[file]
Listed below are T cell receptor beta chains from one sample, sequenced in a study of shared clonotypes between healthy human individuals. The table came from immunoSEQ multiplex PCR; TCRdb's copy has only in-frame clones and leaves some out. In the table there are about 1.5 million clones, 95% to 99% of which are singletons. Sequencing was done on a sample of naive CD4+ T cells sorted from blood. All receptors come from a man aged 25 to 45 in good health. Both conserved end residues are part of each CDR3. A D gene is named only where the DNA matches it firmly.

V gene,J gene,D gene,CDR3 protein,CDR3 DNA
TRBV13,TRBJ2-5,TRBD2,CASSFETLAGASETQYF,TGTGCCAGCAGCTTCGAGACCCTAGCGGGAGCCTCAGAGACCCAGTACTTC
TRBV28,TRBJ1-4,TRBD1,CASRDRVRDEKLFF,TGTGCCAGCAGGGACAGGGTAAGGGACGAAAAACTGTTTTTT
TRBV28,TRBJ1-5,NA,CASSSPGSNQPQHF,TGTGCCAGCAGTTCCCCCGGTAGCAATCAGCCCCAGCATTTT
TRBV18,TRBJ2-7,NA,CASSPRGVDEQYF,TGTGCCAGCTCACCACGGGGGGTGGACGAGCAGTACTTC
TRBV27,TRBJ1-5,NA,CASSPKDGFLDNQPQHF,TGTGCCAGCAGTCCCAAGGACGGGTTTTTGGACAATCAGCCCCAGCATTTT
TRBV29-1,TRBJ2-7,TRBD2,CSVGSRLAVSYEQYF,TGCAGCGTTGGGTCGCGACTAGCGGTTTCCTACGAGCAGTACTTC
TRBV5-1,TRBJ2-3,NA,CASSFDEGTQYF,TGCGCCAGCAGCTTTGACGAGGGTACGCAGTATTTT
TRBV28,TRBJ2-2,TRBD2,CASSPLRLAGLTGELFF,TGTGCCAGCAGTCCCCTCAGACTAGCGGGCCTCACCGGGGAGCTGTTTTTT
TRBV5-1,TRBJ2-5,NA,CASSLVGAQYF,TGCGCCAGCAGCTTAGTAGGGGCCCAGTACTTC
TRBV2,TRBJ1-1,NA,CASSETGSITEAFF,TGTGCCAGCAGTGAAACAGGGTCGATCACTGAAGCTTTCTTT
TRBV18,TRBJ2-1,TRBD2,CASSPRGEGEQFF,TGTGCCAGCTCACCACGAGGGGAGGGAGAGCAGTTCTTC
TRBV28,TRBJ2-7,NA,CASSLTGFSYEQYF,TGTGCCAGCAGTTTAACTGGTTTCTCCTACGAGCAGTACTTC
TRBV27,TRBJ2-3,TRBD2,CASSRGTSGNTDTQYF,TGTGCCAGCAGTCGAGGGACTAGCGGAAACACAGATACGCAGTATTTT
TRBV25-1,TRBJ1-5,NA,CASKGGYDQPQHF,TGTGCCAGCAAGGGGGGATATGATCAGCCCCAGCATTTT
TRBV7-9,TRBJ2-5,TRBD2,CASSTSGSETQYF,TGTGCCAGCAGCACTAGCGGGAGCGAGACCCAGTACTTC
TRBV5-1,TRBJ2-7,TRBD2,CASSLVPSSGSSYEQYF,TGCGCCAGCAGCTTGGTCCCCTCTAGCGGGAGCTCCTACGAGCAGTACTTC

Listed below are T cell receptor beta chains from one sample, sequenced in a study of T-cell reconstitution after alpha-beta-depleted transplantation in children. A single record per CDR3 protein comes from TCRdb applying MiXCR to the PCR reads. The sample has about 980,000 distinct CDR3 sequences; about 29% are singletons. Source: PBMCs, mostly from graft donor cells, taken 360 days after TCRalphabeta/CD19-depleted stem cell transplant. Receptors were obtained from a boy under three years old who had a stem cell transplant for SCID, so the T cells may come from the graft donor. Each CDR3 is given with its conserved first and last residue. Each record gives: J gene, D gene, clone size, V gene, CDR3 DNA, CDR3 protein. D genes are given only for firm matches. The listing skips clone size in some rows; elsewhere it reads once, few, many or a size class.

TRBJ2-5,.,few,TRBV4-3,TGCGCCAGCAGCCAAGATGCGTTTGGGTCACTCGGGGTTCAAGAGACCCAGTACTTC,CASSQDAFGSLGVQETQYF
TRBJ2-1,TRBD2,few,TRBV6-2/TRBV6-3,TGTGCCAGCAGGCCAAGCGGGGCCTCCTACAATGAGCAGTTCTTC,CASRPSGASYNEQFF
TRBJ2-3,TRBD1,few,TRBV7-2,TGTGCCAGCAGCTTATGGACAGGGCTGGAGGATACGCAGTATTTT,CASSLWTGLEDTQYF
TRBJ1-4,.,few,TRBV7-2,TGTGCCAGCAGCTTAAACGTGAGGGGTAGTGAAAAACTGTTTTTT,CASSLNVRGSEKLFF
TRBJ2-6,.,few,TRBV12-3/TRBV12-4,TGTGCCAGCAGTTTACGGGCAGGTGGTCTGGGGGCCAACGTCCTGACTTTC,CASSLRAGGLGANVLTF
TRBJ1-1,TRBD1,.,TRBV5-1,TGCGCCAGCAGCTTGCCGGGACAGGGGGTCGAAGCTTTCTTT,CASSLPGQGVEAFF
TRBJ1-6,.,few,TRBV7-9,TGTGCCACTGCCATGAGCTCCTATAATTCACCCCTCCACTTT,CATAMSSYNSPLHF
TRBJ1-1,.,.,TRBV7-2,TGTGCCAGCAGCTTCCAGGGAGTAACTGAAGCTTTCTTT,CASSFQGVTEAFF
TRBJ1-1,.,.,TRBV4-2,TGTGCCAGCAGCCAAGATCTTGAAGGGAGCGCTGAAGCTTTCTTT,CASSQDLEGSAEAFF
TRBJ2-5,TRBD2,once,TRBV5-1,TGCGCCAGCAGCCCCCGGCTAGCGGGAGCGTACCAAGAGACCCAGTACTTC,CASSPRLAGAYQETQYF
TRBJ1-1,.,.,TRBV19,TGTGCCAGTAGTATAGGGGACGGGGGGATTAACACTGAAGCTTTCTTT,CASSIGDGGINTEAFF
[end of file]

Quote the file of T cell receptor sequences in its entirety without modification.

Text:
Listed below are T cell receptor beta chains from one sample, sequenced in a study of shared clonotypes between healthy human individuals. The table came from immunoSEQ multiplex PCR; TCRdb's copy has only in-frame clones and leaves some out. In the table there are about 1.5 million clones, 95% to 99% of which are singletons. Sequencing was done on a sample of naive CD4+ T cells sorted from blood. All receptors come from a man aged 25 to 45 in good health. Both conserved end residues are part of each CDR3. A D gene is named only where the DNA matches it firmly.

V gene,J gene,D gene,CDR3 protein,CDR3 DNA
TRBV13,TRBJ2-5,TRBD2,CASSFETLAGASETQYF,TGTGCCAGCAGCTTCGAGACCCTAGCGGGAGCCTCAGAGACCCAGTACTTC
TRBV28,TRBJ1-4,TRBD1,CASRDRVRDEKLFF,TGTGCCAGCAGGGACAGGGTAAGGGACGAAAAACTGTTTTTT
TRBV28,TRBJ1-5,NA,CASSSPGSNQPQHF,TGTGCCAGCAGTTCCCCCGGTAGCAATCAGCCCCAGCATTTT
TRBV18,TRBJ2-7,NA,CASSPRGVDEQYF,TGTGCCAGCTCACCACGGGGGGTGGACGAGCAGTACTTC
TRBV27,TRBJ1-5,NA,CASSPKDGFLDNQPQHF,TGTGCCAGCAGTCCCAAGGACGGGTTTTTGGACAATCAGCCCCAGCATTTT
TRBV29-1,TRBJ2-7,TRBD2,CSVGSRLAVSYEQYF,TGCAGCGTTGGGTCGCGACTAGCGGTTTCCTACGAGCAGTACTTC
TRBV5-1,TRBJ2-3,NA,CASSFDEGTQYF,TGCGCCAGCAGCTTTGACGAGGGTACGCAGTATTTT
TRBV28,TRBJ2-2,TRBD2,CASSPLRLAGLTGELFF,TGTGCCAGCAGTCCCCTCAGACTAGCGGGCCTCACCGGGGAGCTGTTTTTT
TRBV5-1,TRBJ2-5,NA,CASSLVGAQYF,TGCGCCAGCAGCTTAGTAGGGGCCCAGTACTTC
TRBV2,TRBJ1-1,NA,CASSETGSITEAFF,TGTGCCAGCAGTGAAACAGGGTCGATCACTGAAGCTTTCTTT
TRBV18,TRBJ2-1,TRBD2,CASSPRGEGEQFF,TGTGCCAGCTCACCACGAGGGGAGGGAGAGCAGTTCTTC
TRBV28,TRBJ2-7,NA,CASSLTGFSYEQYF,TGTGCCAGCAGTTTAACTGGTTTCTCCTACGAGCAGTACTTC
TRBV27,TRBJ2-3,TRBD2,CASSRGTSGNTDTQYF,TGTGCCAGCAGTCGAGGGACTAGCGGAAACACAGATACGCAGTATTTT
TRBV25-1,TRBJ1-5,NA,CASKGGYDQPQHF,TGTGCCAGCAAGGGGGGATATGATCAGCCCCAGCATTTT
TRBV7-9,TRBJ2-5,TRBD2,CASSTSGSETQYF,TGTGCCAGCAGCACTAGCGGGAGCGAGACCCAGTACTTC
TRBV5-1,TRBJ2-7,TRBD2,CASSLVPSSGSSYEQYF,TGCGCCAGCAGCTTGGTCCCCTCTAGCGGGAGCTCCTACGAGCAGTACTTC

Listed below are T cell receptor beta chains from one sample, sequenced in a study of T-cell reconstitution after alpha-beta-depleted transplantation in children. A single record per CDR3 protein comes from TCRdb applying MiXCR to the PCR reads. The sample has about 980,000 distinct CDR3 sequences; about 29% are singletons. Source: PBMCs, mostly from graft donor cells, taken 360 days after TCRalphabeta/CD19-depleted stem cell transplant. Receptors were obtained from a boy under three years old who had a stem cell transplant for SCID, so the T cells may come from the graft donor. Each CDR3 is given with its conserved first and last residue. Each record gives: J gene, D gene, clone size, V gene, CDR3 DNA, CDR3 protein. D genes are given only for firm matches. The listing skips clone size in some rows; elsewhere it reads once, few, many or a size class.

TRBJ2-5,.,few,TRBV4-3,TGCGCCAGCAGCCAAGATGCGTTTGGGTCACTCGGGGTTCAAGAGACCCAGTACTTC,CASSQDAFGSLGVQETQYF
TRBJ2-1,TRBD2,few,TRBV6-2/TRBV6-3,TGTGCCAGCAGGCCAAGCGGGGCCTCCTACAATGAGCAGTTCTTC,CASRPSGASYNEQFF
TRBJ2-3,TRBD1,few,TRBV7-2,TGTGCCAGCAGCTTATGGACAGGGCTGGAGGATACGCAGTATTTT,CASSLWTGLEDTQYF
TRBJ1-4,.,few,TRBV7-2,TGTGCCAGCAGCTTAAACGTGAGGGGTAGTGAAAAACTGTTTTTT,CASSLNVRGSEKLFF
TRBJ2-6,.,few,TRBV12-3/TRBV12-4,TGTGCCAGCAGTTTACGGGCAGGTGGTCTGGGGGCCAACGTCCTGACTTTC,CASSLRAGGLGANVLTF
TRBJ1-1,TRBD1,.,TRBV5-1,TGCGCCAGCAGCTTGCCGGGACAGGGGGTCGAAGCTTTCTTT,CASSLPGQGVEAFF
TRBJ1-6,.,few,TRBV7-9,TGTGCCACTGCCATGAGCTCCTATAATTCACCCCTCCACTTT,CATAMSSYNSPLHF
TRBJ1-1,.,.,TRBV7-2,TGTGCCAGCAGCTTCCAGGGAGTAACTGAAGCTTTCTTT,CASSFQGVTEAFF
TRBJ1-1,.,.,TRBV4-2,TGTGCCAGCAGCCAAGATCTTGAAGGGAGCGCTGAAGCTTTCTTT,CASSQDLEGSAEAFF
TRBJ2-5,TRBD2,once,TRBV5-1,TGCGCCAGCAGCCCCCGGCTAGCGGGAGCGTACCAAGAGACCCAGTACTTC,CASSPRLAGAYQETQYF
TRBJ1-1,.,.,TRBV19,TGTGCCAGTAGTATAGGGGACGGGGGGATTAACACTGAAGCTTTCTTT,CASSIGDGGINTEAFF